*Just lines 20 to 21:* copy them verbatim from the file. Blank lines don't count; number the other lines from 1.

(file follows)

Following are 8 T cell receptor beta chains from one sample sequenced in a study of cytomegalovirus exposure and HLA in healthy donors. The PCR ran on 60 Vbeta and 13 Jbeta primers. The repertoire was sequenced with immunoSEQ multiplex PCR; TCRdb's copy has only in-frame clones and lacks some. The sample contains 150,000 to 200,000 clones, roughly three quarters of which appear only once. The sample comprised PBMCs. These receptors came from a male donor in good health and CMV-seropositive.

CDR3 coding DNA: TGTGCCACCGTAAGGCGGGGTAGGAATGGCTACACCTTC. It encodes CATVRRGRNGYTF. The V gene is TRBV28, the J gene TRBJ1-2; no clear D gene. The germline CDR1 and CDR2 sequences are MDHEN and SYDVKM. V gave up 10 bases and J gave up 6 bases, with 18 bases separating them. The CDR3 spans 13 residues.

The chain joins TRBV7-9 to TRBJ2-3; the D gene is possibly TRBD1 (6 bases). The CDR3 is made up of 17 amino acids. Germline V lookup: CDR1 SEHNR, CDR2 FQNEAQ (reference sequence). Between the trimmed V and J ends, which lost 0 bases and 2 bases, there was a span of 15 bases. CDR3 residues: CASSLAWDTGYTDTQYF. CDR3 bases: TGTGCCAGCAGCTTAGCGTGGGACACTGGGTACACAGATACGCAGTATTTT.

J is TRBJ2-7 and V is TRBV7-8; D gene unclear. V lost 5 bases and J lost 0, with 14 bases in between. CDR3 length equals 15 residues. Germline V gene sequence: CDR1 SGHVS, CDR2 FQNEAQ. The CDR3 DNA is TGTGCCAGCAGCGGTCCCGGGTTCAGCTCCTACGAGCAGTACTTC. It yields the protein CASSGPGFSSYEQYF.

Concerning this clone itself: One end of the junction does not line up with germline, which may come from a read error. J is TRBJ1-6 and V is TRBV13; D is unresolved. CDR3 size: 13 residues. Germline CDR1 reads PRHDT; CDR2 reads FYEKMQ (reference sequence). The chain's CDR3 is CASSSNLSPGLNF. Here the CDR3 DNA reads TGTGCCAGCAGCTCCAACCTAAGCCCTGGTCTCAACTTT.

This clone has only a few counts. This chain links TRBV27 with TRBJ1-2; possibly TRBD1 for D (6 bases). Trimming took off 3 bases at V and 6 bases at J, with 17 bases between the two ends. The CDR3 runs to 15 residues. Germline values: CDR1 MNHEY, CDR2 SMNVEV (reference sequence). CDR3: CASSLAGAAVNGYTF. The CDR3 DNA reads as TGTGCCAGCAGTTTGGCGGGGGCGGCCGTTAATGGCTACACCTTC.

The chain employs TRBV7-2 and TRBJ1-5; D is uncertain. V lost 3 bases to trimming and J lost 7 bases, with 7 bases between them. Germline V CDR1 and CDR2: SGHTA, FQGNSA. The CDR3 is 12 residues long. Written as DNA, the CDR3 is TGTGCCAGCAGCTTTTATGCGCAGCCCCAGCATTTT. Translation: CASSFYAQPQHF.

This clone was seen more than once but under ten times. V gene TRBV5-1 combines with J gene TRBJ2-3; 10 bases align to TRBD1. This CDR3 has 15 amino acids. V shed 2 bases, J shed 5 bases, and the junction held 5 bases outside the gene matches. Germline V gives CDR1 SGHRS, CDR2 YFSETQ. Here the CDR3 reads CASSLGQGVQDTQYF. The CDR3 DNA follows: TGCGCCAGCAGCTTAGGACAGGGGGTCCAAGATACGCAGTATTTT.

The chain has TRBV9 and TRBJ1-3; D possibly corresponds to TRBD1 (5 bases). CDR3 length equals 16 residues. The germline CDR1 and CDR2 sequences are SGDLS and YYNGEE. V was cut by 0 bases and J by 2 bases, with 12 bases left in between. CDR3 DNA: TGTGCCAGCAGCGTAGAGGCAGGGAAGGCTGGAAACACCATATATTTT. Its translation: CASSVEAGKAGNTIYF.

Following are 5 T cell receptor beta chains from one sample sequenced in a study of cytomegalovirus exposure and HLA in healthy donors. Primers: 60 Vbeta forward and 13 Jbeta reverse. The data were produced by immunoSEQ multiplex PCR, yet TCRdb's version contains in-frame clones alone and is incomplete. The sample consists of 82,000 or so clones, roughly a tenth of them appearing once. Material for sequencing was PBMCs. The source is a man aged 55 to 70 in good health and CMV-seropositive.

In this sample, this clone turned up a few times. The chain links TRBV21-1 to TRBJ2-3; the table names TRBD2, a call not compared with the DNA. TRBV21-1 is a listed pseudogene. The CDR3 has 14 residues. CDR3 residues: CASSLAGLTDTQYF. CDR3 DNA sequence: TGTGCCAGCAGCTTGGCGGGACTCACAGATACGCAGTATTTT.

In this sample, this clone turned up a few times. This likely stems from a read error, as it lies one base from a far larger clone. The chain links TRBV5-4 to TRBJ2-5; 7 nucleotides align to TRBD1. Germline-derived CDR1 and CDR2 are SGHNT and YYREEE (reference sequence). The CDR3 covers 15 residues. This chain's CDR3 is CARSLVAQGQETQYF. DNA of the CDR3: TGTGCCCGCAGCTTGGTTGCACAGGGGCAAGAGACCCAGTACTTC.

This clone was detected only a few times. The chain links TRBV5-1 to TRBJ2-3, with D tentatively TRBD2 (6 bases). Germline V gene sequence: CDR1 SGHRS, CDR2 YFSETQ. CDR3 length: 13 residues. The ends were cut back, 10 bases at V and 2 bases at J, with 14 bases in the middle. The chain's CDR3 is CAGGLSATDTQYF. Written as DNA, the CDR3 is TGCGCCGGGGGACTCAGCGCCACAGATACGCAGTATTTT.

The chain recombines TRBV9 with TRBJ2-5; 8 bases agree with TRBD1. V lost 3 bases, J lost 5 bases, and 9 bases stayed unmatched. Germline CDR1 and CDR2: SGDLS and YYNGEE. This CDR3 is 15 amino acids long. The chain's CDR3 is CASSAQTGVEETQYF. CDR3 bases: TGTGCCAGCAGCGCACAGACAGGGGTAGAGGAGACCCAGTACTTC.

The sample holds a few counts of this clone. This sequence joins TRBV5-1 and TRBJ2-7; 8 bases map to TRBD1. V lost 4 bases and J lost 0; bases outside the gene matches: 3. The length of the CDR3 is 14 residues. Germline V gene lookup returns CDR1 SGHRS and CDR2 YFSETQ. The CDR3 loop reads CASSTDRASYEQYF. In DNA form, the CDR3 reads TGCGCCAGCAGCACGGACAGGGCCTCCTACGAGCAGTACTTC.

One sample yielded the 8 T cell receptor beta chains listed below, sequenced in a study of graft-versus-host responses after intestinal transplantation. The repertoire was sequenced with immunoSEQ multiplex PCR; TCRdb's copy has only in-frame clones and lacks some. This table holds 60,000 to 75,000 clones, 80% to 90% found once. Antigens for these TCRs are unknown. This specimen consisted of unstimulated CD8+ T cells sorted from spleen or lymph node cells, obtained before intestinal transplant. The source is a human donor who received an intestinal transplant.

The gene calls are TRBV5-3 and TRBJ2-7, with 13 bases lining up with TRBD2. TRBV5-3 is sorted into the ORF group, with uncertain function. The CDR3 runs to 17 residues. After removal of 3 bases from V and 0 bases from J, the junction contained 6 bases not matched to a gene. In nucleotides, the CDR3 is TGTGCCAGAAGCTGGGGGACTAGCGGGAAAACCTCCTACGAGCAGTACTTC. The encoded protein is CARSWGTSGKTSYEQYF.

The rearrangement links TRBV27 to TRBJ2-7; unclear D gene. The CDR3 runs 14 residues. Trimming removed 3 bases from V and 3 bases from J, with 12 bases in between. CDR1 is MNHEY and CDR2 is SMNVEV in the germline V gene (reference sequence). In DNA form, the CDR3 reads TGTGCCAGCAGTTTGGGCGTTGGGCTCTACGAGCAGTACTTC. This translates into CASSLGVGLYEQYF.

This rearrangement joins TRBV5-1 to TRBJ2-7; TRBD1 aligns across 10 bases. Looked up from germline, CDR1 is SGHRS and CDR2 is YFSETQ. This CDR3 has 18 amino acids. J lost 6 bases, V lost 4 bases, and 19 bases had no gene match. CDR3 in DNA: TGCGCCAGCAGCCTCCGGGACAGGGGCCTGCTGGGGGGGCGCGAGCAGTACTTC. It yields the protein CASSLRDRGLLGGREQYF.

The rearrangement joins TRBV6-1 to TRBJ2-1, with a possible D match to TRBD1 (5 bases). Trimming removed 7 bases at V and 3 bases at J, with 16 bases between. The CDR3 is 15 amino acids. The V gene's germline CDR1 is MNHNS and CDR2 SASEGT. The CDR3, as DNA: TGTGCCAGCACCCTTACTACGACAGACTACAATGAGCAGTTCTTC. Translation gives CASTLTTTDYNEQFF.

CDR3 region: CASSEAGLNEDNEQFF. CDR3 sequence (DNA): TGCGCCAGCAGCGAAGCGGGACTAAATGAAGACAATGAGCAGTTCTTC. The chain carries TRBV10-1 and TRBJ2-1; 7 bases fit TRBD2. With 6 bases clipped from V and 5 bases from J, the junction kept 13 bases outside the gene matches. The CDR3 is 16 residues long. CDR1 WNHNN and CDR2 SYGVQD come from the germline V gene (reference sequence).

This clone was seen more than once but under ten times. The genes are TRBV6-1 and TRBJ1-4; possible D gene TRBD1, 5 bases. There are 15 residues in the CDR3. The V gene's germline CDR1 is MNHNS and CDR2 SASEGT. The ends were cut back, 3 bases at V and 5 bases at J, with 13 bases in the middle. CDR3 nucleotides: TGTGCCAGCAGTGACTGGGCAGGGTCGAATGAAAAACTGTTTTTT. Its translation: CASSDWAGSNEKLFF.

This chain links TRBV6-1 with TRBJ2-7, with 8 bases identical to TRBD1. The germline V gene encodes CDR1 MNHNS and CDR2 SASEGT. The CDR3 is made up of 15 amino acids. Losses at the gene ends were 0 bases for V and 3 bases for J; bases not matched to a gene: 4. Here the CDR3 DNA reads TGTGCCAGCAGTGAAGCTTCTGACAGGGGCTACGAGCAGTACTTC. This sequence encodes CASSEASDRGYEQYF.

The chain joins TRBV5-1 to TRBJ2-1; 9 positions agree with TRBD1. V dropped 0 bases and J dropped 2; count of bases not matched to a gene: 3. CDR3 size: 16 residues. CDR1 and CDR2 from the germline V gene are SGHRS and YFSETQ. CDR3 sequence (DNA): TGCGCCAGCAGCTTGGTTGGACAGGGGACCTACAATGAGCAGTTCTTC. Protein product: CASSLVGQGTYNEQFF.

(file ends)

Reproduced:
The rearrangement joins TRBV6-1 to TRBJ2-1, with a possible D match to TRBD1 (5 bases). Trimming removed 7 bases at V and 3 bases at J, with 16 bases between. The CDR3 is 15 amino acids. The V gene's germline CDR1 is MNHNS and CDR2 SASEGT. The CDR3, as DNA: TGTGCCAGCACCCTTACTACGACAGACTACAATGAGCAGTTCTTC. Translation gives CASTLTTTDYNEQFF.

CDR3 region: CASSEAGLNEDNEQFF. CDR3 sequence (DNA): TGCGCCAGCAGCGAAGCGGGACTAAATGAAGACAATGAGCAGTTCTTC. The chain carries TRBV10-1 and TRBJ2-1; 7 bases fit TRBD2. With 6 bases clipped from V and 5 bases from J, the junction kept 13 bases outside the gene matches. The CDR3 is 16 residues long. CDR1 WNHNN and CDR2 SYGVQD come from the germline V gene (reference sequence).